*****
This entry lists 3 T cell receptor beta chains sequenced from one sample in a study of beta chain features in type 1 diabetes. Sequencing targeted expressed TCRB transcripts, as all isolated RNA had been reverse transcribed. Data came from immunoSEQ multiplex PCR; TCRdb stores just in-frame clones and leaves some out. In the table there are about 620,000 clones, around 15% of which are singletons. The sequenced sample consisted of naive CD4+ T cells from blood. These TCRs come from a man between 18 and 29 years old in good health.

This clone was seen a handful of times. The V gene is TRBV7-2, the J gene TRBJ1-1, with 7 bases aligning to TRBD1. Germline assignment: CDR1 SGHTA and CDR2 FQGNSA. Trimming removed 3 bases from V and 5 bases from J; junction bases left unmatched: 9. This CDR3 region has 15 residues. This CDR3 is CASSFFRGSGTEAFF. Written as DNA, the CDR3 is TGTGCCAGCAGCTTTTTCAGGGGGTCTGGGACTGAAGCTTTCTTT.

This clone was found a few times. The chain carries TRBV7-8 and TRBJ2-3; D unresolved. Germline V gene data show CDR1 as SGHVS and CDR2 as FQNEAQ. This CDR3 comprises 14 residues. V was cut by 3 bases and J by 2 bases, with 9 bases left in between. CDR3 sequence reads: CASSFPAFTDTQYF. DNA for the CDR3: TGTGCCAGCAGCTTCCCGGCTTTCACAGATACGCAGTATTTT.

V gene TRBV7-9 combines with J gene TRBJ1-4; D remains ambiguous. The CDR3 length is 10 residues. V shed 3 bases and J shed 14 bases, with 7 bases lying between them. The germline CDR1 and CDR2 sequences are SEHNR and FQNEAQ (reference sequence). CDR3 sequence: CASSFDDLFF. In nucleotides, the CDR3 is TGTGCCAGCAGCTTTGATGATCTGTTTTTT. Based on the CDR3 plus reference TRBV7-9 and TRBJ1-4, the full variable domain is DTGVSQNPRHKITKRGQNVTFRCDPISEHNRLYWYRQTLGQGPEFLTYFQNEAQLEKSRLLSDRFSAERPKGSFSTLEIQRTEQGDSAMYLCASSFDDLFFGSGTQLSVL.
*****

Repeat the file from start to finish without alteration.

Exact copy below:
This entry lists 3 T cell receptor beta chains sequenced from one sample in a study of beta chain features in type 1 diabetes. Sequencing targeted expressed TCRB transcripts, as all isolated RNA had been reverse transcribed. Data came from immunoSEQ multiplex PCR; TCRdb stores just in-frame clones and leaves some out. In the table there are about 620,000 clones, around 15% of which are singletons. The sequenced sample consisted of naive CD4+ T cells from blood. These TCRs come from a man between 18 and 29 years old in good health.

This clone was seen a handful of times. The V gene is TRBV7-2, the J gene TRBJ1-1, with 7 bases aligning to TRBD1. Germline assignment: CDR1 SGHTA and CDR2 FQGNSA. Trimming removed 3 bases from V and 5 bases from J; junction bases left unmatched: 9. This CDR3 region has 15 residues. This CDR3 is CASSFFRGSGTEAFF. Written as DNA, the CDR3 is TGTGCCAGCAGCTTTTTCAGGGGGTCTGGGACTGAAGCTTTCTTT.

This clone was found a few times. The chain carries TRBV7-8 and TRBJ2-3; D unresolved. Germline V gene data show CDR1 as SGHVS and CDR2 as FQNEAQ. This CDR3 comprises 14 residues. V was cut by 3 bases and J by 2 bases, with 9 bases left in between. CDR3 sequence reads: CASSFPAFTDTQYF. DNA for the CDR3: TGTGCCAGCAGCTTCCCGGCTTTCACAGATACGCAGTATTTT.

V gene TRBV7-9 combines with J gene TRBJ1-4; D remains ambiguous. The CDR3 length is 10 residues. V shed 3 bases and J shed 14 bases, with 7 bases lying between them. The germline CDR1 and CDR2 sequences are SEHNR and FQNEAQ (reference sequence). CDR3 sequence: CASSFDDLFF. In nucleotides, the CDR3 is TGTGCCAGCAGCTTTGATGATCTGTTTTTT. Based on the CDR3 plus reference TRBV7-9 and TRBJ1-4, the full variable domain is DTGVSQNPRHKITKRGQNVTFRCDPISEHNRLYWYRQTLGQGPEFLTYFQNEAQLEKSRLLSDRFSAERPKGSFSTLEIQRTEQGDSAMYLCASSFDDLFFGSGTQLSVL.